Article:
CDM: It was kinda controversial at the time - kids were trying to do back-flips!
RJ: <mockingly> “My kids love your show! It’s dangerous what they do after they watch it though.”
CDM: The film does quite a good job of the teen angst of it - ‘The Breakfast Club’ influence is pretty felt. Did you take any inspiration from any films about teenagers, in terms of how this was going to explore a slightly more realistic teenager?
RJ: It was kinda easy for us to play teenagers, because we are teenagers - it wasn’t too much far studying that we had to do. It was, ‘Hey, look in the mirror in the morning and tell me what you’d do in that situation.’ <laughs>
LUDI LIN: I think what’s funny though, the more I think about it, the more I feel like everyone on the planet - no matter how old you are - you’re really just a kid pretending. Look at the things that are going on in the world right now, you look at it and you go, ‘You’re just a kid, what are you talking about?’ <laughs> He’s in this expensive suit, and he’s still talking like an immature five-year-old. For myself, just to make sure I was right, before the shoot started, I went back to Vancouver, I went to high school there. I went back to my high school and sat outside the office, just to get the feeling in, and then a couple of high school kids came by and they asked me if I was a new student. I put on this New York accent and was like, ‘Oh yeah, I’m just here from New York. What’s the school like? What’s going on in the cafeteria? Is the food alright?’ They accepted me and started telling me about this school - and it wasn’t until two of my old teachers came by and were like, ‘Ludi? Have you failed that badly?' <laughs> It was a cool experience.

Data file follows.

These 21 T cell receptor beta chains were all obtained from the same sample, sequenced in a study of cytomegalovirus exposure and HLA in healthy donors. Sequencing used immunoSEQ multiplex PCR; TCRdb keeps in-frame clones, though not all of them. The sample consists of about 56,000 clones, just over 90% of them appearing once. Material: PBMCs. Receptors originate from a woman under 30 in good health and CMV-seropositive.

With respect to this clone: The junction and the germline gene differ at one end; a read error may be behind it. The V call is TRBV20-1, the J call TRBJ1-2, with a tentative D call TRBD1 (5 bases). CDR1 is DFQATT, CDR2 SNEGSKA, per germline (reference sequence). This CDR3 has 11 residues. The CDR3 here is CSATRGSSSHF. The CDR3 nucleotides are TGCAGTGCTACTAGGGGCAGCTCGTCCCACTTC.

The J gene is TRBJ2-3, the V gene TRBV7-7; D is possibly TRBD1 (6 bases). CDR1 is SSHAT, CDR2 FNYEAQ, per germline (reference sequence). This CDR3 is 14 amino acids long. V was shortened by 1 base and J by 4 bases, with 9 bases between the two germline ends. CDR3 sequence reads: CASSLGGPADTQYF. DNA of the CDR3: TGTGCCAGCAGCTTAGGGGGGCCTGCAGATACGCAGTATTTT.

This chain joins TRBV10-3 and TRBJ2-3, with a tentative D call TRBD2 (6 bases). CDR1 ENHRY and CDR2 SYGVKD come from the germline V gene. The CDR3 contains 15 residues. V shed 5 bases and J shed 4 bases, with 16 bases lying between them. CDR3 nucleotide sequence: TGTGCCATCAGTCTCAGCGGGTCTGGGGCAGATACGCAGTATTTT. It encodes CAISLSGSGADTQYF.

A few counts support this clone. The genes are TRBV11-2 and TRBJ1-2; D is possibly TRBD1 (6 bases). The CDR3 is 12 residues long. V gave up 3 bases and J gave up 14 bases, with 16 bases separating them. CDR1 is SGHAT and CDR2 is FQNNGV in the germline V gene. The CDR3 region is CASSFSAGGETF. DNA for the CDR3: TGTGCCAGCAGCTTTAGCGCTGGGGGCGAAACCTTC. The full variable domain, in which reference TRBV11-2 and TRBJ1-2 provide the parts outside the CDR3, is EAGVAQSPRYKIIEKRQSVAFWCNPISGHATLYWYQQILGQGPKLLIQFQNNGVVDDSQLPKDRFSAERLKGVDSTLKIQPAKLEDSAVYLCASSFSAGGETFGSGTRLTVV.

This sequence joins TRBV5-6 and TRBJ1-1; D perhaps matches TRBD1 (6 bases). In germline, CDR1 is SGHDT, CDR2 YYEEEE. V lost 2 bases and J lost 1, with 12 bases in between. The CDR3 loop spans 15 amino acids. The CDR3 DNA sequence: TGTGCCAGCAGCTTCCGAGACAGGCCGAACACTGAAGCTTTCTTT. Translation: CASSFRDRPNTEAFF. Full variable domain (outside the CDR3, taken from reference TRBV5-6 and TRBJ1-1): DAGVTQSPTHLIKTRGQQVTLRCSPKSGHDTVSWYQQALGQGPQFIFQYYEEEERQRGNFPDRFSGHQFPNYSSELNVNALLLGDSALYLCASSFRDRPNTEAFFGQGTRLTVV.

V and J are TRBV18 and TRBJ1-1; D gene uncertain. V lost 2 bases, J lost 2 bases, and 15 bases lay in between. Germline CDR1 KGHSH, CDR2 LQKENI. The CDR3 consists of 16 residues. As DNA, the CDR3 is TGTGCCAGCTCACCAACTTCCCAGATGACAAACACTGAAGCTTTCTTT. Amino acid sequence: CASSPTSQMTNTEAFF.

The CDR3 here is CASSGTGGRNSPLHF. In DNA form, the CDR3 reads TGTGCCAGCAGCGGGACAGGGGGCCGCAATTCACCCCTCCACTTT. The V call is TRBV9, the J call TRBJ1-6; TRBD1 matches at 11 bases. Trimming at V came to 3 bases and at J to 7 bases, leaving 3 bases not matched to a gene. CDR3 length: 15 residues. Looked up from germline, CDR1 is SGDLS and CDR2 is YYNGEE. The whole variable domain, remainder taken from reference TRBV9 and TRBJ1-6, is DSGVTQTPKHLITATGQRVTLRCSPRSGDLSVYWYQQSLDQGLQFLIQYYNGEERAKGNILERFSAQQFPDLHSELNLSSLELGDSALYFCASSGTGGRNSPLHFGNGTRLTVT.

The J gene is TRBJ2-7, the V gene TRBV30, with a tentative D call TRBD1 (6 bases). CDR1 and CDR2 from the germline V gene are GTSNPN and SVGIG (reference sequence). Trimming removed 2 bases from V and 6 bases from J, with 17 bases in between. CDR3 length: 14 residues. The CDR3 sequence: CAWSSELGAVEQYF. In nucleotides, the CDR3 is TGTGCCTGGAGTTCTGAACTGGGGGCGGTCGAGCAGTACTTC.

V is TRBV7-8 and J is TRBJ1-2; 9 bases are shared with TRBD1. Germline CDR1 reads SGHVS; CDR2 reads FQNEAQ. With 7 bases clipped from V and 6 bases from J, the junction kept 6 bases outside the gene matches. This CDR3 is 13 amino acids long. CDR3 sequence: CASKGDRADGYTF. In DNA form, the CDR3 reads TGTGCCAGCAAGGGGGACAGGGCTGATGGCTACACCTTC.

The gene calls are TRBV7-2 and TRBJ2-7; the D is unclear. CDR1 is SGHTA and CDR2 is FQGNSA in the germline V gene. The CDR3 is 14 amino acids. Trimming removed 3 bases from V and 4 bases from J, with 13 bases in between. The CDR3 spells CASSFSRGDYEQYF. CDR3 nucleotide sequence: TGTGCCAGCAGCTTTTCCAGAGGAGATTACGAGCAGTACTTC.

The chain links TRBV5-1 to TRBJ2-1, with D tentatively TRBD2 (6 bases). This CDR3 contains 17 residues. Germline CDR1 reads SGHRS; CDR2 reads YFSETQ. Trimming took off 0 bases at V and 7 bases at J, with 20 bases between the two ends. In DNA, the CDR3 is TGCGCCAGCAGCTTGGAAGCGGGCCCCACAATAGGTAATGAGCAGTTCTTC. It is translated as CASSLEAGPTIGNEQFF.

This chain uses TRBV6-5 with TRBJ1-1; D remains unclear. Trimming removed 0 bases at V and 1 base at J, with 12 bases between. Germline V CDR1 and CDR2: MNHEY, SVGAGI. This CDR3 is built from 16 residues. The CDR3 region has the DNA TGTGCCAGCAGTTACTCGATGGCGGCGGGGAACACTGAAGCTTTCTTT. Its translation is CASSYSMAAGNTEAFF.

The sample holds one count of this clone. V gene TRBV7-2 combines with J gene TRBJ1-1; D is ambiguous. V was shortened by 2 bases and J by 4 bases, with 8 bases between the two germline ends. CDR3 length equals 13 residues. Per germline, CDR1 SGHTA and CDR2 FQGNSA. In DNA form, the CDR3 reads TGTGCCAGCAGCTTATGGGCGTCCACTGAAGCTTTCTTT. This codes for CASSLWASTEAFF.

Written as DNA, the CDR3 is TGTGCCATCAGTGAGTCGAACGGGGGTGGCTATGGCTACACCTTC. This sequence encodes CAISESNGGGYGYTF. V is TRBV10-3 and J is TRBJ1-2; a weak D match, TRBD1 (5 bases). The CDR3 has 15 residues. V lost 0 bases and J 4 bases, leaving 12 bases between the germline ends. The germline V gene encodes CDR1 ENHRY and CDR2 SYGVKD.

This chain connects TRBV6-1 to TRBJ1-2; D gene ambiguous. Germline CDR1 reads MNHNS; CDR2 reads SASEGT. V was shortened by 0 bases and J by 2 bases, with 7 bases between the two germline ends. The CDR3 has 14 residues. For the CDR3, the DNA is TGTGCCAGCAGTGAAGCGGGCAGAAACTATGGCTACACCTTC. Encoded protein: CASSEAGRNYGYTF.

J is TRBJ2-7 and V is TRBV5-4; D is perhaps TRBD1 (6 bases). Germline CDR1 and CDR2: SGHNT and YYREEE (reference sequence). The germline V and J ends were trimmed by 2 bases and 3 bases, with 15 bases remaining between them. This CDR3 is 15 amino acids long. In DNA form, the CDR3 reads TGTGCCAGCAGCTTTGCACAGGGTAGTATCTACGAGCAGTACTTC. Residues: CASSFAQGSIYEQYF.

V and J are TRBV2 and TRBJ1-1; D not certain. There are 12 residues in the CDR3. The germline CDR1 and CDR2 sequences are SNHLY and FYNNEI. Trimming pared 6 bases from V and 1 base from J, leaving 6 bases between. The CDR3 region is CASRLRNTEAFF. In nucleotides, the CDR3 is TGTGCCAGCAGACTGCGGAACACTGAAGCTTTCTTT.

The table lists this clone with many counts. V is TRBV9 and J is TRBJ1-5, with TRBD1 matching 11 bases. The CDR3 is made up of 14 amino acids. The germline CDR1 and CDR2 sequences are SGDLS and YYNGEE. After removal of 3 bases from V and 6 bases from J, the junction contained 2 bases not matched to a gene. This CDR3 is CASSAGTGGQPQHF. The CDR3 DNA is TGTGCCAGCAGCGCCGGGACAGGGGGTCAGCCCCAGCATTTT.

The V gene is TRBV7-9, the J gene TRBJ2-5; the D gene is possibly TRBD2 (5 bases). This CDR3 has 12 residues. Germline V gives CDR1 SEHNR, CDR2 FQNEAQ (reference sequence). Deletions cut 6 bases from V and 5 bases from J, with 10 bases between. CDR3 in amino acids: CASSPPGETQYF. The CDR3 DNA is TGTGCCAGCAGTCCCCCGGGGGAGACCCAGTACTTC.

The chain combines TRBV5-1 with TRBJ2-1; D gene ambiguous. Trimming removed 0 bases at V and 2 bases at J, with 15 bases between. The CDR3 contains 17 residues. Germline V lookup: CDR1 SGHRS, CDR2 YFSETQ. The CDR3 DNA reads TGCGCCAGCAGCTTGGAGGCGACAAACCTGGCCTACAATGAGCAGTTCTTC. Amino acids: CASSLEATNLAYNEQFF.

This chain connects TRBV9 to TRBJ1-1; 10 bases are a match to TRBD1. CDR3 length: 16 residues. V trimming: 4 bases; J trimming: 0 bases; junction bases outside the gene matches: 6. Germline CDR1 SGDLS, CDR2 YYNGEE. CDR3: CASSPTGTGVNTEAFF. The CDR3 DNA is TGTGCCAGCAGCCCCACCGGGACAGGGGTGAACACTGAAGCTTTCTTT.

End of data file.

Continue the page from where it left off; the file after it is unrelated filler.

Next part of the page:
CDM: RJ, your character is interesting - slightly innovative in this genre to have a character to be on the spectrum. Was that something you knew a lot about going into this role?